Italian Minister of Interior Matteo Salvini, admirer of Orbán, has harshly criticized NGOs whose ships save migrants from the Mediterranean sea. Will Italy follow the Hungarian path to illiberal democracy?
Viktor Orbán’s battle against NGOs and Soros is well known, as is his admiration for some of Putin’s policies and for his model of ‘sovereign democracy’. In June 2017, the approval of a law providing for a special register for some NGOs financed from abroad, increasingly brought Orbán’s Hungary closer to Putin’s Russia model, where a law on so-called “foreign agents” has been in force since 2012. Both leaders see funding coming from beyond the borders as a dangerous interference in national affairs, which makes it necessary to adopt a model that Orbán himself has defined as “illiberal democracy”.
Orbán and Putin have never hidden their aversion to the current western liberal system. The models proposed by the two leaders are very similar, especially in their strong emphasis on an alleged national interest, which is the highest value, as opposed to single individual rights. The supremacy of the national interest is directly related to this battle against NGOs financed from abroad: such a law avows a protection of national interest, as it aims to disadvantage organizations that, to in Orbán’s rhetoric, pursue foreign interests in the country.
Salvini, Orban, NGOs and migrants
The new Italian Minister of Interior, Matteo Salvini, has never hidden his sympathy for both Putin and Orbán. The latter, in particular, has gained Salvini’s admiration for his firm policies against migration. The new Italian government, especially in the figure of its Minister of Interior, is increasingly undertaking a battle against NGOs who rescue refugees from the Mediterranean and, therefore, help an alleged “invasion” onto Italian soil. Salvini is always very attentive in highlighting how these NGOs are not Italian, while they bring the rescued refugees to Italian ports. This stress on the foreign element of these NGOs, who allegedly act against the Italian national interest, could represent a first step towards more concrete measures against these newly identified enemies. The strong emphasis on national interest (“Italians first”) and on security – in contrast with the potential danger coming from outside – are distinguishing features that Salvini shares with the rhetoric of both Orbán and Putin.
These governments take charge of the voice of the people, annulling all pluralism and deciding what is in the interest of the nation, as if the latter was a mere agglomeration of identical citizens, without their specificities and diverse inclinations. It is the rhetoric of a “sovereign people”, which, among other things, reduces the entire citizenship to the electorate of the ruling parties.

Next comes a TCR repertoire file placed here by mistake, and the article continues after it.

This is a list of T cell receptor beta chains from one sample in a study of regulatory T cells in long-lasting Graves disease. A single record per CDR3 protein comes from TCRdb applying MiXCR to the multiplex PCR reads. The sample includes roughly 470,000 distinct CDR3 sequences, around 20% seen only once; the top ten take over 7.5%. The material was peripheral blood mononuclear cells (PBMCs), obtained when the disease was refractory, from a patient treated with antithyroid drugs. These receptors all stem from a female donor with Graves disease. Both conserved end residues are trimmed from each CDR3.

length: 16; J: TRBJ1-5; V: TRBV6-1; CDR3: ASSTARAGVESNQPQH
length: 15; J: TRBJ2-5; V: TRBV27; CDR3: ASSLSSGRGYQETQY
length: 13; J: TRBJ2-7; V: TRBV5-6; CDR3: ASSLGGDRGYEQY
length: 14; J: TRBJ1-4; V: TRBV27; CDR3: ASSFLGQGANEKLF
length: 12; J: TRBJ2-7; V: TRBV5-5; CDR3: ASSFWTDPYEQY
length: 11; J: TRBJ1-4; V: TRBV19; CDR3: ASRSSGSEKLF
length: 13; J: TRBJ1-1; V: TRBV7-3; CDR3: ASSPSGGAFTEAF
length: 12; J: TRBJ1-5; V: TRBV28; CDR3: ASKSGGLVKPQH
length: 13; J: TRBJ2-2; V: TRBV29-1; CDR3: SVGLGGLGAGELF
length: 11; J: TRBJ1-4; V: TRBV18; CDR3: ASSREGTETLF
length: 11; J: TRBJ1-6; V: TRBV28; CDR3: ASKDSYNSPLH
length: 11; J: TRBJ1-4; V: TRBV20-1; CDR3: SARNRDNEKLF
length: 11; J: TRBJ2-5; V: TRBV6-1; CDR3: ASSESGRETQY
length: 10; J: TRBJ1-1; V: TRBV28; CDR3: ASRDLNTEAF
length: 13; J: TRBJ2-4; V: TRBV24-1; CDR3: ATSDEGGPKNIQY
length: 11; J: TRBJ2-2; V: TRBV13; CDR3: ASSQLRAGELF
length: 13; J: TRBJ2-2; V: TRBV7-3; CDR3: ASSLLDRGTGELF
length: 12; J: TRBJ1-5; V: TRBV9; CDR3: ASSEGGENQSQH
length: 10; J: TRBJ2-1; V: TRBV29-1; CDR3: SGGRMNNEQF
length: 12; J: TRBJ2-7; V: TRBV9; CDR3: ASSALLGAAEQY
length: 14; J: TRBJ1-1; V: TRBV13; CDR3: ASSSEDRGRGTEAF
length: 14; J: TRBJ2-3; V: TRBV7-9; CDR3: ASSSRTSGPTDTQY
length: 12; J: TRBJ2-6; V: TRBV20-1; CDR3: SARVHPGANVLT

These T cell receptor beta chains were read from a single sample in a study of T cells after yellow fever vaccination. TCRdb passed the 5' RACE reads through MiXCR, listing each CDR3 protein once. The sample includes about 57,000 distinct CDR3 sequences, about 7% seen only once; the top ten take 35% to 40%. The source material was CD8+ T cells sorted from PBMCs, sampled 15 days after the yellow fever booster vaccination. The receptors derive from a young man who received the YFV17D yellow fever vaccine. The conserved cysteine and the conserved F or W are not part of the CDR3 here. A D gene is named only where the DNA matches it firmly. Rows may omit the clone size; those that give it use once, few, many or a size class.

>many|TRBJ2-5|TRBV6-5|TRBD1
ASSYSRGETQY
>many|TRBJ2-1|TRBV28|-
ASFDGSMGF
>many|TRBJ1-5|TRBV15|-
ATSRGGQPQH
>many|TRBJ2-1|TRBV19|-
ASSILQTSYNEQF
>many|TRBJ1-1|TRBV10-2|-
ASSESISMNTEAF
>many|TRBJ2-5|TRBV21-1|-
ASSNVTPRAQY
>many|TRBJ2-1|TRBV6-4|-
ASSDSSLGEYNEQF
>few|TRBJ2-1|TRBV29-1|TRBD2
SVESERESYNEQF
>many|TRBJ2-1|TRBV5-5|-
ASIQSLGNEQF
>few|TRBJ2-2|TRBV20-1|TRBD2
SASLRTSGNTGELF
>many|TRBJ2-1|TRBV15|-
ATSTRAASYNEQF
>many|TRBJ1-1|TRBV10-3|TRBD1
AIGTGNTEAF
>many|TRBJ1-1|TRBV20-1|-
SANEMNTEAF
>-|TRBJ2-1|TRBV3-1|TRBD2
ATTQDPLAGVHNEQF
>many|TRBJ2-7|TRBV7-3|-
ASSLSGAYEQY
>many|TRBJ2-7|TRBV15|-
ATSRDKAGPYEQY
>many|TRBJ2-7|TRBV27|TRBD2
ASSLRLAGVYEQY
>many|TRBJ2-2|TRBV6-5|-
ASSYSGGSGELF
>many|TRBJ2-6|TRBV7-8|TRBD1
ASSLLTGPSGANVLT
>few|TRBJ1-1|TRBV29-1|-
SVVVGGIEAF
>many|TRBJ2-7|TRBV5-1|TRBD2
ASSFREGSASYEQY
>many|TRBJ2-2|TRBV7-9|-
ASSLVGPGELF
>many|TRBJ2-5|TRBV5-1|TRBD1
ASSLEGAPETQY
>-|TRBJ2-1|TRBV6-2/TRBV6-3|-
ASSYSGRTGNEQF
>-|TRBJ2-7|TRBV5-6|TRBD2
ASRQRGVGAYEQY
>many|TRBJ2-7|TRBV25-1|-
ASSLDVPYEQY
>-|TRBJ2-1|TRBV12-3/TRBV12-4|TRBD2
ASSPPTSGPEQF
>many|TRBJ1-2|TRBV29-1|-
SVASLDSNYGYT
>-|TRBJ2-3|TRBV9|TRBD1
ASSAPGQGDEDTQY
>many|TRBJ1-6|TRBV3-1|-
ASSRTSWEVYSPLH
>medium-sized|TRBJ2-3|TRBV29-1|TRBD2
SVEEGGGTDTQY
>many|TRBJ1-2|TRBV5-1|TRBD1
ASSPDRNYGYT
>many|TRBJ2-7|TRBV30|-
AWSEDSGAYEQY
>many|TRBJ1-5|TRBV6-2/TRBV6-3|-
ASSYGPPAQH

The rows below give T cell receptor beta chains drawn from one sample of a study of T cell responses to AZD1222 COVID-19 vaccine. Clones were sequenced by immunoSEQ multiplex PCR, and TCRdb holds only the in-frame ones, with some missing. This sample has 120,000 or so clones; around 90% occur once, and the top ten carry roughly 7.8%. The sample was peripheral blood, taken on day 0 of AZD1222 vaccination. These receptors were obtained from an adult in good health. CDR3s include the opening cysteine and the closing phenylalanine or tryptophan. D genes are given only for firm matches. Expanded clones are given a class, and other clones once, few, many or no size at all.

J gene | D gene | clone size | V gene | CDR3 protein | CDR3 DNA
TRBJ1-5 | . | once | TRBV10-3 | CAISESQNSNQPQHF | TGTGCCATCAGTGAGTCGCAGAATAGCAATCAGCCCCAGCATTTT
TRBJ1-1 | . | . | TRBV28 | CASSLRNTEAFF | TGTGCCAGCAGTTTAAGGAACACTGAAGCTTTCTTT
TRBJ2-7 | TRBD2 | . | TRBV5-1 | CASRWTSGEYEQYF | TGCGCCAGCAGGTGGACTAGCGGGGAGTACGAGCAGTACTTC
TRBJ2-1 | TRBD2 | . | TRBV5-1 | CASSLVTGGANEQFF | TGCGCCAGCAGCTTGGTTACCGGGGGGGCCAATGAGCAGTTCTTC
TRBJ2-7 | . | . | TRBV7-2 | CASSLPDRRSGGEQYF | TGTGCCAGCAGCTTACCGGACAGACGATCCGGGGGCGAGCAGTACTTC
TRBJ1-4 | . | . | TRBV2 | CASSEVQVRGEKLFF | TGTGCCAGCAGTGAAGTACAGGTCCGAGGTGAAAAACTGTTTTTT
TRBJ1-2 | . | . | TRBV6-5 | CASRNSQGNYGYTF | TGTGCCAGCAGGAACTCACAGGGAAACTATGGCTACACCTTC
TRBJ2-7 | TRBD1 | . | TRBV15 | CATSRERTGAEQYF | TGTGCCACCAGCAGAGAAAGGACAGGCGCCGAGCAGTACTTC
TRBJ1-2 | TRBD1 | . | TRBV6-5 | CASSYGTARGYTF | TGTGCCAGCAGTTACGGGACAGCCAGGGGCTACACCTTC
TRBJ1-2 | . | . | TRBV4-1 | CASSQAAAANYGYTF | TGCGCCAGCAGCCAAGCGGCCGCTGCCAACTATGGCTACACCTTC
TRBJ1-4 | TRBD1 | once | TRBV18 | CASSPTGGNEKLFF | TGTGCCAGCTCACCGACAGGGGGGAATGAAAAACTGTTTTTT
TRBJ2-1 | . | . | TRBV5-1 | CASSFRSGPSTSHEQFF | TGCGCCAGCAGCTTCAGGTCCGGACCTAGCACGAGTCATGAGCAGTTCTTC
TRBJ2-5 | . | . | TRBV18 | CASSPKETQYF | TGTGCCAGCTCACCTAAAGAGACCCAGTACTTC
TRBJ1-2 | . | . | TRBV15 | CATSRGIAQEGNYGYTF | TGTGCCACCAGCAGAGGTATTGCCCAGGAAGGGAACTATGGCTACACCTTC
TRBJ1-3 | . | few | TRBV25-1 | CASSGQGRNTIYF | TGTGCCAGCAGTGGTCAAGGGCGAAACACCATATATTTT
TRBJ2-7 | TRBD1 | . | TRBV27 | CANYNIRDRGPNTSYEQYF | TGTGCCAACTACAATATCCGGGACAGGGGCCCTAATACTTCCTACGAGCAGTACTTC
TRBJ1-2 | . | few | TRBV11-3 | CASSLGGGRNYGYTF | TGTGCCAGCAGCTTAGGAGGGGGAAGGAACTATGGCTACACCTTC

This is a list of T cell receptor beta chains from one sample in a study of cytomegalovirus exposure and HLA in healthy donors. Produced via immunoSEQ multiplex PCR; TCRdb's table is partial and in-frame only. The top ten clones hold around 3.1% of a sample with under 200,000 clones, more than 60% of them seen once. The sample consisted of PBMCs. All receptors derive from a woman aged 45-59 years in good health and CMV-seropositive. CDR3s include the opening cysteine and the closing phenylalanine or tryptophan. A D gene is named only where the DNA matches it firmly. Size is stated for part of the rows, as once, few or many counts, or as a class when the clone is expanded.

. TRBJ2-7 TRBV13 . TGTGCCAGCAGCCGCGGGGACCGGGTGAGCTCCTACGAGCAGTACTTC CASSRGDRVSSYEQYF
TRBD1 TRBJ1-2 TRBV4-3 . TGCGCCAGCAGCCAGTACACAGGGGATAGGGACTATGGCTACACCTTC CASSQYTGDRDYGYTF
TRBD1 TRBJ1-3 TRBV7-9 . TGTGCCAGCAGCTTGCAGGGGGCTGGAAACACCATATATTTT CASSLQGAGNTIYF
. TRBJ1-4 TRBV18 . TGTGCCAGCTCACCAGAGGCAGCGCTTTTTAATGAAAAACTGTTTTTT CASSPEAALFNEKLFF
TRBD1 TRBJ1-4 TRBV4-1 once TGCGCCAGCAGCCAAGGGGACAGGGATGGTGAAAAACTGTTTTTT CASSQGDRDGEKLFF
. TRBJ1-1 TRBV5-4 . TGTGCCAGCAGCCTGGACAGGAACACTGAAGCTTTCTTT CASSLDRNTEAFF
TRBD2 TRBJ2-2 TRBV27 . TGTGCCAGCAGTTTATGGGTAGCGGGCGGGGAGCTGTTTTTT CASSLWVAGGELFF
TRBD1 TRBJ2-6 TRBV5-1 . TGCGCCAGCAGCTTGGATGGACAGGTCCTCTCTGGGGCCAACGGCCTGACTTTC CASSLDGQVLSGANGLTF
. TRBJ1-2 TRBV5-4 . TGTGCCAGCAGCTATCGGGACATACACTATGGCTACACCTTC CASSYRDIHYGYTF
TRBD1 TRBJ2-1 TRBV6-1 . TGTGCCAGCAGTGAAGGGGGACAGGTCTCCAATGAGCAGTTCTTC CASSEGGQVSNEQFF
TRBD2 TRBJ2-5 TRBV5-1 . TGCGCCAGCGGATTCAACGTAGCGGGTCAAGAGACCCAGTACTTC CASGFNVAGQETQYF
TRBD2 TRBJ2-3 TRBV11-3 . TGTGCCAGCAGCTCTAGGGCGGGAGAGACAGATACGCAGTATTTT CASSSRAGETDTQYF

From this vantage point, the route to an illiberal democracy is rather short. This stress on the national interest as the highest value to protect could eventually turn the Italian government into a regime which sacrifices the rights of the individuals for the higher good of the Volk.
Is Italy going the Hungarian way?
Italy is not (yet) an illiberal democracy. However, many elements may predict an increasingly harsh battle against non-governmental organizations and a crackdown on associations that deal with reception and integration.
Although in a less blatant way than Orbán, Salvini has labelled Georg Soros “persona non grata”. At the end of last year, in fact, the leader of the Lega stated on Facebook that “Soros and his billions for illegal immigrants will be banned” and called the millionaire an “unwanted person”.
More recently, another (far)right-wing party – Brothers of Italy (Fratelli d’Italia, FDI) – has come up with a proposal for a “Stop Soros” law in Italy. FDI, guided by Ms Giorgia Meloni, has run in the March elections within a coalition with Salvini’s Lega and Berlusconi’s Forza Italia, but – like Berlusconi’s party – it finally did not join the government with the Five Stars Movement. However, FDI’s ideas on migration and, especially, their rhetoric based on the slogan “Italians first”, remain very similar to the positions of the current Minister of Interior Matteo Salvini.
Positions that, to say the truth, are rather inconsistent. Indeed, the Minister appears to be calling for more European solidarity and understandably asking for help from other EU countries, in asking for a redistribution of migrants. However, this part of his rhetoric is hardly consistent with his continuous praise for Orbán’s positions on migration. Indeed, Prime Minister Orbán wants the Hungarian borders to be closed and shows no intention of welcoming any refugees, least of all a redistribution of those arriving in other EU countries. Salvini pursues the same goal: his motto “Italians first” clearly shows that there is no space for more migrants in the near future. While for Salvini and his supporters solidarity towards migrants has become a thing for “do-gooders”, the other parts of Italian civil society will have a hard time trying to oppose an increasingly intolerant and sovereignist political discourse.